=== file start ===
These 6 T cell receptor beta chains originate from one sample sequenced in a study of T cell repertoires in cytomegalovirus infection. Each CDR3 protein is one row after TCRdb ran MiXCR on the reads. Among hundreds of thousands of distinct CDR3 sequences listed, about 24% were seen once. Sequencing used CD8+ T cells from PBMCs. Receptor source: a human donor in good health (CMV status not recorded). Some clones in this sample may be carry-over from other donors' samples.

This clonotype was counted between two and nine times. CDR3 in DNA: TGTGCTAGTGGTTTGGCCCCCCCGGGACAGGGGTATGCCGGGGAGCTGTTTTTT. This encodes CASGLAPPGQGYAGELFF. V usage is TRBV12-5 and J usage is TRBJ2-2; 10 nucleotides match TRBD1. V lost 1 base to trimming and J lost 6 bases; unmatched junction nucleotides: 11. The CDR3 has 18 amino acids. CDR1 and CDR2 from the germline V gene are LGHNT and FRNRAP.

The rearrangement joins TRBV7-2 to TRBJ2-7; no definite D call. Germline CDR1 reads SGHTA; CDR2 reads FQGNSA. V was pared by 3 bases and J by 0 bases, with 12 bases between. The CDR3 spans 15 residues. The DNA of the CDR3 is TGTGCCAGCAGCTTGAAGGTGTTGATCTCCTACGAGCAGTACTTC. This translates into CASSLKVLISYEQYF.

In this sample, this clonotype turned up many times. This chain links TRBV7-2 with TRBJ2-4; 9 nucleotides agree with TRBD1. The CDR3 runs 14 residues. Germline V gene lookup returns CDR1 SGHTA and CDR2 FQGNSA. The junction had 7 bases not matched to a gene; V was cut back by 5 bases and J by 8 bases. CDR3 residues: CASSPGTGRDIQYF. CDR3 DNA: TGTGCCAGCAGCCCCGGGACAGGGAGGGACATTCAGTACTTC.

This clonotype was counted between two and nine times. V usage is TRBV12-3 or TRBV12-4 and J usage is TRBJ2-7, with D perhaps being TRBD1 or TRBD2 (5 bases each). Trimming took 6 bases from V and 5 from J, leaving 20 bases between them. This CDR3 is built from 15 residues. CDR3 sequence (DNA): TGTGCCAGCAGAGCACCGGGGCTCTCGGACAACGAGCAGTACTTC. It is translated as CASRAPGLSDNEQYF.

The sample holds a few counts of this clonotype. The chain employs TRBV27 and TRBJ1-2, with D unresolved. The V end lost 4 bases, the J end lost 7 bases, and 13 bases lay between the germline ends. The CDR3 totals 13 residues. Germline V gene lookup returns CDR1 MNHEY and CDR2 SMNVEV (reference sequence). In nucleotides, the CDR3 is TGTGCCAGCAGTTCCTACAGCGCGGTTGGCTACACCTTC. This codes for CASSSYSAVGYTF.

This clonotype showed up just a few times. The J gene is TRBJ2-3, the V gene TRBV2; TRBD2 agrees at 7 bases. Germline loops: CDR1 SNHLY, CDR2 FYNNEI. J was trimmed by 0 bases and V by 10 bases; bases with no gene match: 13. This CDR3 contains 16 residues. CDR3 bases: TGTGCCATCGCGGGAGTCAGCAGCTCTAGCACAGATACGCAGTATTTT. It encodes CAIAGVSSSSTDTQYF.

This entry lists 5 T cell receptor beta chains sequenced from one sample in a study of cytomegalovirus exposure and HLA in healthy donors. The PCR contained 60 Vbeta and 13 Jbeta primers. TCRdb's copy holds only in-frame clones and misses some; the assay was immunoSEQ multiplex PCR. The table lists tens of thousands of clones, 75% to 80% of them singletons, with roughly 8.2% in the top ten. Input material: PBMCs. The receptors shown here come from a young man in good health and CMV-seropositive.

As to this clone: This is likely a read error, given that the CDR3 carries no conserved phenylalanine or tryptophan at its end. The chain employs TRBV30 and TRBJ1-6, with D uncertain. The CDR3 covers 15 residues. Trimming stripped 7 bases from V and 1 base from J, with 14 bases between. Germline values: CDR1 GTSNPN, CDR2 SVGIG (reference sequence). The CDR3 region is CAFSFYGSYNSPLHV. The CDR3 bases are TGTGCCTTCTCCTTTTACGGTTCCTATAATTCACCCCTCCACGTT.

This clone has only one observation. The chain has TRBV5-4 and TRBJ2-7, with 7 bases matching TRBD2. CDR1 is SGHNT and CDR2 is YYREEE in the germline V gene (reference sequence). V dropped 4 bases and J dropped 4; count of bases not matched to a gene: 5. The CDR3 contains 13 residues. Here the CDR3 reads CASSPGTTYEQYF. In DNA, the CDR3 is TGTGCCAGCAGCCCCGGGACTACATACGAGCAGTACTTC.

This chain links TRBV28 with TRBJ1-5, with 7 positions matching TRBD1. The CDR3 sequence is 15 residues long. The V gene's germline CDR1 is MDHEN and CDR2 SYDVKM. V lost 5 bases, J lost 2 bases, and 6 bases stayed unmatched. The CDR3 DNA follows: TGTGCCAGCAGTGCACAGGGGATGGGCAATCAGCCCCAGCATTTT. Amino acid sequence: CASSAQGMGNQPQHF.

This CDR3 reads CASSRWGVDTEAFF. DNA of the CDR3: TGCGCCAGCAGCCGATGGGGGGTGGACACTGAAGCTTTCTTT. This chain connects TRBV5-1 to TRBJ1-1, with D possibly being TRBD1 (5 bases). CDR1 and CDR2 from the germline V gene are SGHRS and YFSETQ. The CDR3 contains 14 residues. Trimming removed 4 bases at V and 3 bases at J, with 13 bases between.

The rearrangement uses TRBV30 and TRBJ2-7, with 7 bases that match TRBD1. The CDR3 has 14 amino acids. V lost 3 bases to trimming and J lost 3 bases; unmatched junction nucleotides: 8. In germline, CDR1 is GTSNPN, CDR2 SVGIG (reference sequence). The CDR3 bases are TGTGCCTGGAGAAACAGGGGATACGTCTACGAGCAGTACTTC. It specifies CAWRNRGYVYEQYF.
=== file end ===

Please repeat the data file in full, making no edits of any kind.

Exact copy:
These 6 T cell receptor beta chains originate from one sample sequenced in a study of T cell repertoires in cytomegalovirus infection. Each CDR3 protein is one row after TCRdb ran MiXCR on the reads. Among hundreds of thousands of distinct CDR3 sequences listed, about 24% were seen once. Sequencing used CD8+ T cells from PBMCs. Receptor source: a human donor in good health (CMV status not recorded). Some clones in this sample may be carry-over from other donors' samples.

This clonotype was counted between two and nine times. CDR3 in DNA: TGTGCTAGTGGTTTGGCCCCCCCGGGACAGGGGTATGCCGGGGAGCTGTTTTTT. This encodes CASGLAPPGQGYAGELFF. V usage is TRBV12-5 and J usage is TRBJ2-2; 10 nucleotides match TRBD1. V lost 1 base to trimming and J lost 6 bases; unmatched junction nucleotides: 11. The CDR3 has 18 amino acids. CDR1 and CDR2 from the germline V gene are LGHNT and FRNRAP.

The rearrangement joins TRBV7-2 to TRBJ2-7; no definite D call. Germline CDR1 reads SGHTA; CDR2 reads FQGNSA. V was pared by 3 bases and J by 0 bases, with 12 bases between. The CDR3 spans 15 residues. The DNA of the CDR3 is TGTGCCAGCAGCTTGAAGGTGTTGATCTCCTACGAGCAGTACTTC. This translates into CASSLKVLISYEQYF.

In this sample, this clonotype turned up many times. This chain links TRBV7-2 with TRBJ2-4; 9 nucleotides agree with TRBD1. The CDR3 runs 14 residues. Germline V gene lookup returns CDR1 SGHTA and CDR2 FQGNSA. The junction had 7 bases not matched to a gene; V was cut back by 5 bases and J by 8 bases. CDR3 residues: CASSPGTGRDIQYF. CDR3 DNA: TGTGCCAGCAGCCCCGGGACAGGGAGGGACATTCAGTACTTC.

This clonotype was counted between two and nine times. V usage is TRBV12-3 or TRBV12-4 and J usage is TRBJ2-7, with D perhaps being TRBD1 or TRBD2 (5 bases each). Trimming took 6 bases from V and 5 from J, leaving 20 bases between them. This CDR3 is built from 15 residues. CDR3 sequence (DNA): TGTGCCAGCAGAGCACCGGGGCTCTCGGACAACGAGCAGTACTTC. It is translated as CASRAPGLSDNEQYF.

The sample holds a few counts of this clonotype. The chain employs TRBV27 and TRBJ1-2, with D unresolved. The V end lost 4 bases, the J end lost 7 bases, and 13 bases lay between the germline ends. The CDR3 totals 13 residues. Germline V gene lookup returns CDR1 MNHEY and CDR2 SMNVEV (reference sequence). In nucleotides, the CDR3 is TGTGCCAGCAGTTCCTACAGCGCGGTTGGCTACACCTTC. This codes for CASSSYSAVGYTF.

This clonotype showed up just a few times. The J gene is TRBJ2-3, the V gene TRBV2; TRBD2 agrees at 7 bases. Germline loops: CDR1 SNHLY, CDR2 FYNNEI. J was trimmed by 0 bases and V by 10 bases; bases with no gene match: 13. This CDR3 contains 16 residues. CDR3 bases: TGTGCCATCGCGGGAGTCAGCAGCTCTAGCACAGATACGCAGTATTTT. It encodes CAIAGVSSSSTDTQYF.

This entry lists 5 T cell receptor beta chains sequenced from one sample in a study of cytomegalovirus exposure and HLA in healthy donors. The PCR contained 60 Vbeta and 13 Jbeta primers. TCRdb's copy holds only in-frame clones and misses some; the assay was immunoSEQ multiplex PCR. The table lists tens of thousands of clones, 75% to 80% of them singletons, with roughly 8.2% in the top ten. Input material: PBMCs. The receptors shown here come from a young man in good health and CMV-seropositive.

As to this clone: This is likely a read error, given that the CDR3 carries no conserved phenylalanine or tryptophan at its end. The chain employs TRBV30 and TRBJ1-6, with D uncertain. The CDR3 covers 15 residues. Trimming stripped 7 bases from V and 1 base from J, with 14 bases between. Germline values: CDR1 GTSNPN, CDR2 SVGIG (reference sequence). The CDR3 region is CAFSFYGSYNSPLHV. The CDR3 bases are TGTGCCTTCTCCTTTTACGGTTCCTATAATTCACCCCTCCACGTT.

This clone has only one observation. The chain has TRBV5-4 and TRBJ2-7, with 7 bases matching TRBD2. CDR1 is SGHNT and CDR2 is YYREEE in the germline V gene (reference sequence). V dropped 4 bases and J dropped 4; count of bases not matched to a gene: 5. The CDR3 contains 13 residues. Here the CDR3 reads CASSPGTTYEQYF. In DNA, the CDR3 is TGTGCCAGCAGCCCCGGGACTACATACGAGCAGTACTTC.

This chain links TRBV28 with TRBJ1-5, with 7 positions matching TRBD1. The CDR3 sequence is 15 residues long. The V gene's germline CDR1 is MDHEN and CDR2 SYDVKM. V lost 5 bases, J lost 2 bases, and 6 bases stayed unmatched. The CDR3 DNA follows: TGTGCCAGCAGTGCACAGGGGATGGGCAATCAGCCCCAGCATTTT. Amino acid sequence: CASSAQGMGNQPQHF.

This CDR3 reads CASSRWGVDTEAFF. DNA of the CDR3: TGCGCCAGCAGCCGATGGGGGGTGGACACTGAAGCTTTCTTT. This chain connects TRBV5-1 to TRBJ1-1, with D possibly being TRBD1 (5 bases). CDR1 and CDR2 from the germline V gene are SGHRS and YFSETQ. The CDR3 contains 14 residues. Trimming removed 4 bases at V and 3 bases at J, with 13 bases between.

The rearrangement uses TRBV30 and TRBJ2-7, with 7 bases that match TRBD1. The CDR3 has 14 amino acids. V lost 3 bases to trimming and J lost 3 bases; unmatched junction nucleotides: 8. In germline, CDR1 is GTSNPN, CDR2 SVGIG (reference sequence). The CDR3 bases are TGTGCCTGGAGAAACAGGGGATACGTCTACGAGCAGTACTTC. It specifies CAWRNRGYVYEQYF.